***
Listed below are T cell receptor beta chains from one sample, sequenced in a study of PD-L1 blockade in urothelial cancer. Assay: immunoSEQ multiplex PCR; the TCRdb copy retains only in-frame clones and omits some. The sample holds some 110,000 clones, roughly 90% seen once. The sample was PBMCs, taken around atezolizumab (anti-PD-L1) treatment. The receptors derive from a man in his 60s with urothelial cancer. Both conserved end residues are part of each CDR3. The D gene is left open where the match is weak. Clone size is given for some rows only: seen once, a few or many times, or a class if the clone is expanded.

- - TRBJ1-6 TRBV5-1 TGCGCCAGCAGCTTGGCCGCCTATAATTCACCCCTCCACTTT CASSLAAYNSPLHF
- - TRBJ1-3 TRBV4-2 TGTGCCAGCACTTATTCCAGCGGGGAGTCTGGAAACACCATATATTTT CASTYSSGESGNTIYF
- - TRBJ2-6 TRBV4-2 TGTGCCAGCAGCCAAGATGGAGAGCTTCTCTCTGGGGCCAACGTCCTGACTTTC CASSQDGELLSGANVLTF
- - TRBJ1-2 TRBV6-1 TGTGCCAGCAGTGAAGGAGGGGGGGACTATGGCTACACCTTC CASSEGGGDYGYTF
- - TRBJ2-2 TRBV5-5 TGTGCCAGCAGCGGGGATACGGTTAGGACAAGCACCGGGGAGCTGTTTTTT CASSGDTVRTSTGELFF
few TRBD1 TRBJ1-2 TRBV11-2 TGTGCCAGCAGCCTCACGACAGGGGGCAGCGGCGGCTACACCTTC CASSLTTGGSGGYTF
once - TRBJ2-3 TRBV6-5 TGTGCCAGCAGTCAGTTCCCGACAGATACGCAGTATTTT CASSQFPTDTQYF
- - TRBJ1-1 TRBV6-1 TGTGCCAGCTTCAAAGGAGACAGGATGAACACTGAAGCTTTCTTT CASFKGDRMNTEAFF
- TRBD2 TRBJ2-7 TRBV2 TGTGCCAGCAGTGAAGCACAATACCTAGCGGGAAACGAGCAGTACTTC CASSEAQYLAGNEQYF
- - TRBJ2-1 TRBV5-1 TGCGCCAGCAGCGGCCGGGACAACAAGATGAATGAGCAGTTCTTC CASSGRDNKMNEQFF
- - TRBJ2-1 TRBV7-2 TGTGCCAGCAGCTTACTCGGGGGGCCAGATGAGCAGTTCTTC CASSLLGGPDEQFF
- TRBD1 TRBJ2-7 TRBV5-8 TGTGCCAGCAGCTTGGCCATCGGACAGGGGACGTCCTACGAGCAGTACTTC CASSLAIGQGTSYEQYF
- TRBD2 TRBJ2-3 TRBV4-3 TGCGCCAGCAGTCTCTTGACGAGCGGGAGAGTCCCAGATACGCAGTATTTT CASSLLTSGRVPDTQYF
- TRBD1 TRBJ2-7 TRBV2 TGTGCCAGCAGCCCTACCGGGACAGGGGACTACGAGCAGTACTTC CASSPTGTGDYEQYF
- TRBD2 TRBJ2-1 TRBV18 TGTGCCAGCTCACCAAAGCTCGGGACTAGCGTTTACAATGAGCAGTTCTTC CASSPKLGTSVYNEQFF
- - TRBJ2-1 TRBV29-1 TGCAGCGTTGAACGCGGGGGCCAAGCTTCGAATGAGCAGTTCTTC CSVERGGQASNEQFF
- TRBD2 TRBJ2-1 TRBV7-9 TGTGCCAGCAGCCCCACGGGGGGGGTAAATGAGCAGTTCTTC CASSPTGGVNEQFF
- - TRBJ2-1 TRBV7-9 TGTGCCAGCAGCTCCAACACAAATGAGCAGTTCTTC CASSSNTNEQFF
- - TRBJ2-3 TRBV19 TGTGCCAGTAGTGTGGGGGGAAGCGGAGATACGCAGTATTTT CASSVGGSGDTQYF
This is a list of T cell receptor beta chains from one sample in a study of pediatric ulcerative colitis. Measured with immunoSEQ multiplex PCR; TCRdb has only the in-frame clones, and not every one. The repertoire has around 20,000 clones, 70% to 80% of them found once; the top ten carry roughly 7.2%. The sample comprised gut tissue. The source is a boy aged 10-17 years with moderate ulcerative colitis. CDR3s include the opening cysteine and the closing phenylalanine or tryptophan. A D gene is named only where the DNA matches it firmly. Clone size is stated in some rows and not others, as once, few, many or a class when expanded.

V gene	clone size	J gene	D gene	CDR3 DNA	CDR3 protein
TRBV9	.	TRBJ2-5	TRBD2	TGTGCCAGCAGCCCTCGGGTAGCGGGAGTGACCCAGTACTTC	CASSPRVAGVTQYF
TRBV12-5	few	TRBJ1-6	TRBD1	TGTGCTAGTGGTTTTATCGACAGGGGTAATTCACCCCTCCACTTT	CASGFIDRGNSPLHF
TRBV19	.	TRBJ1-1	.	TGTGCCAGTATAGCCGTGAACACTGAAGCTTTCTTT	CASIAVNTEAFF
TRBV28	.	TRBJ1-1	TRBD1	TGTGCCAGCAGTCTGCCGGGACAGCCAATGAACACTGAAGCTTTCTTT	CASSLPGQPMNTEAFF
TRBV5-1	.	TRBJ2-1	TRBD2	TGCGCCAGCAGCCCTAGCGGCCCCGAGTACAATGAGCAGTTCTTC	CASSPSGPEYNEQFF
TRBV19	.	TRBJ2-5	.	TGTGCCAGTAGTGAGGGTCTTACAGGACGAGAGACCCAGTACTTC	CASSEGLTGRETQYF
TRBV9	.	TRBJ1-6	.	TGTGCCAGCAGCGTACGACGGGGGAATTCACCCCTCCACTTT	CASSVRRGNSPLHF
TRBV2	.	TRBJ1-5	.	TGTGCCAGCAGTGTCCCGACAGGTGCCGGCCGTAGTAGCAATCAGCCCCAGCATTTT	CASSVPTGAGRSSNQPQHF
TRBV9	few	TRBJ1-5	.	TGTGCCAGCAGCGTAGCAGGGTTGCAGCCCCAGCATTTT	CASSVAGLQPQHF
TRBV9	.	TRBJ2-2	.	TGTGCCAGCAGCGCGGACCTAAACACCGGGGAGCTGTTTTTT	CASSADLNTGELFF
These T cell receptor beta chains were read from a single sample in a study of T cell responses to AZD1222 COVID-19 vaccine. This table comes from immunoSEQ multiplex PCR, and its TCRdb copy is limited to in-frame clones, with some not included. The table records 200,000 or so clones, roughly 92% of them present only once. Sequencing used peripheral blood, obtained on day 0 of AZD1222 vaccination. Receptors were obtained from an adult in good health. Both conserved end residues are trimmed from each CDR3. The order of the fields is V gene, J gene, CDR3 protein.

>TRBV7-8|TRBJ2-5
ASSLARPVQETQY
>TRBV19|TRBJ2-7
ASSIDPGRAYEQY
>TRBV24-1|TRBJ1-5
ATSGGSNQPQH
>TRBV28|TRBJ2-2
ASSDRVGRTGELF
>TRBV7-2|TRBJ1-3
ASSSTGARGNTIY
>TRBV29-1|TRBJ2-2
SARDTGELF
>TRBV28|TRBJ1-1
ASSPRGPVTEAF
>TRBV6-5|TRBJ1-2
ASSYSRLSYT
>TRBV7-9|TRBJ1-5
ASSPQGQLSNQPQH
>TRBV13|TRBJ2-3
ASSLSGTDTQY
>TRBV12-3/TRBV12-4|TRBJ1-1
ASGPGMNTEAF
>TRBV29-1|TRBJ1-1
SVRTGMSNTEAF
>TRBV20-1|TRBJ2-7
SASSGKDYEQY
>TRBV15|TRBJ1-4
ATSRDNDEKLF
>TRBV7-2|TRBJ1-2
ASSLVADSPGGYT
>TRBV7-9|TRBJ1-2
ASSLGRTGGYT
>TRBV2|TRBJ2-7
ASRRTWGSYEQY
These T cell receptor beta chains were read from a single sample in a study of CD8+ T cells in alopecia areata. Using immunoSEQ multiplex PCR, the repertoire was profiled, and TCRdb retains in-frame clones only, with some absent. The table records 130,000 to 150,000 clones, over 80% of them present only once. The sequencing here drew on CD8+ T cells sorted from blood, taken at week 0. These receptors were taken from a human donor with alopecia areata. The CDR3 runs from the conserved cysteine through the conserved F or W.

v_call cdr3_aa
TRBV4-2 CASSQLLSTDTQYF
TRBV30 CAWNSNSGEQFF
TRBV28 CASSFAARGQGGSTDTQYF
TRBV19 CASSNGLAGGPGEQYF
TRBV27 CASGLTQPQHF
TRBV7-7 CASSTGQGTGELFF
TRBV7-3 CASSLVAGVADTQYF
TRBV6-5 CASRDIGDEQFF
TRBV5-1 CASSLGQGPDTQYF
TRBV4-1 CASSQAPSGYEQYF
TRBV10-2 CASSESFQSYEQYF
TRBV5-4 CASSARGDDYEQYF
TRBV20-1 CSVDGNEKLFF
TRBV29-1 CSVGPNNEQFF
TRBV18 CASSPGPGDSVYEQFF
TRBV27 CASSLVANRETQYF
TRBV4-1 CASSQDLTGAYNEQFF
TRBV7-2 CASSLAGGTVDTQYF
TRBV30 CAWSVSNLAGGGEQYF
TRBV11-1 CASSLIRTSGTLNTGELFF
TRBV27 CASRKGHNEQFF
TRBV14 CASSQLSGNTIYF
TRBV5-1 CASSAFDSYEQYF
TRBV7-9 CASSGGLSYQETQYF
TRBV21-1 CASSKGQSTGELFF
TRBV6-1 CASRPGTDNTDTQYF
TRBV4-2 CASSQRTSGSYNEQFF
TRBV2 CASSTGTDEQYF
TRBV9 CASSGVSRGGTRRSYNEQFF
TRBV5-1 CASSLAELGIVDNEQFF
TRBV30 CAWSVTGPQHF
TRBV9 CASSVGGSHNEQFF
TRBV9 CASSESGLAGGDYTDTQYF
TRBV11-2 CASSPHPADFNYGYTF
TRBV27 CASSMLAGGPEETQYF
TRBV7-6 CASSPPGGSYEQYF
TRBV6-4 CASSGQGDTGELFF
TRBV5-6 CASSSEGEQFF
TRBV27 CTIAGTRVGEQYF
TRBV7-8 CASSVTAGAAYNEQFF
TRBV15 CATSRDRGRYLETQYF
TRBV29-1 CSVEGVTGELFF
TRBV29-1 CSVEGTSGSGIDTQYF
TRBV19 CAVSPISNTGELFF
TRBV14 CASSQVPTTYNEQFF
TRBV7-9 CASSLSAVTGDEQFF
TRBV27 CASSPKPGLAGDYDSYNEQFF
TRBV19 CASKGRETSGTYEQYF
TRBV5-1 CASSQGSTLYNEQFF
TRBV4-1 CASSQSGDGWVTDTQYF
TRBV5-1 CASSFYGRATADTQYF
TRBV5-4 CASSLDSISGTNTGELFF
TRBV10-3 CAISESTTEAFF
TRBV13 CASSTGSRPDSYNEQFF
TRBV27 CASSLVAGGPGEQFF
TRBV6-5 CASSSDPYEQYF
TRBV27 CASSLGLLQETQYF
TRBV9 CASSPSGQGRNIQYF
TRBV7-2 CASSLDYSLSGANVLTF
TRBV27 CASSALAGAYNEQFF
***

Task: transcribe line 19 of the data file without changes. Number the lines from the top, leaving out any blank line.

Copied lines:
- - TRBJ2-1 TRBV7-9 TGTGCCAGCAGCTCCAACACAAATGAGCAGTTCTTC CASSSNTNEQFF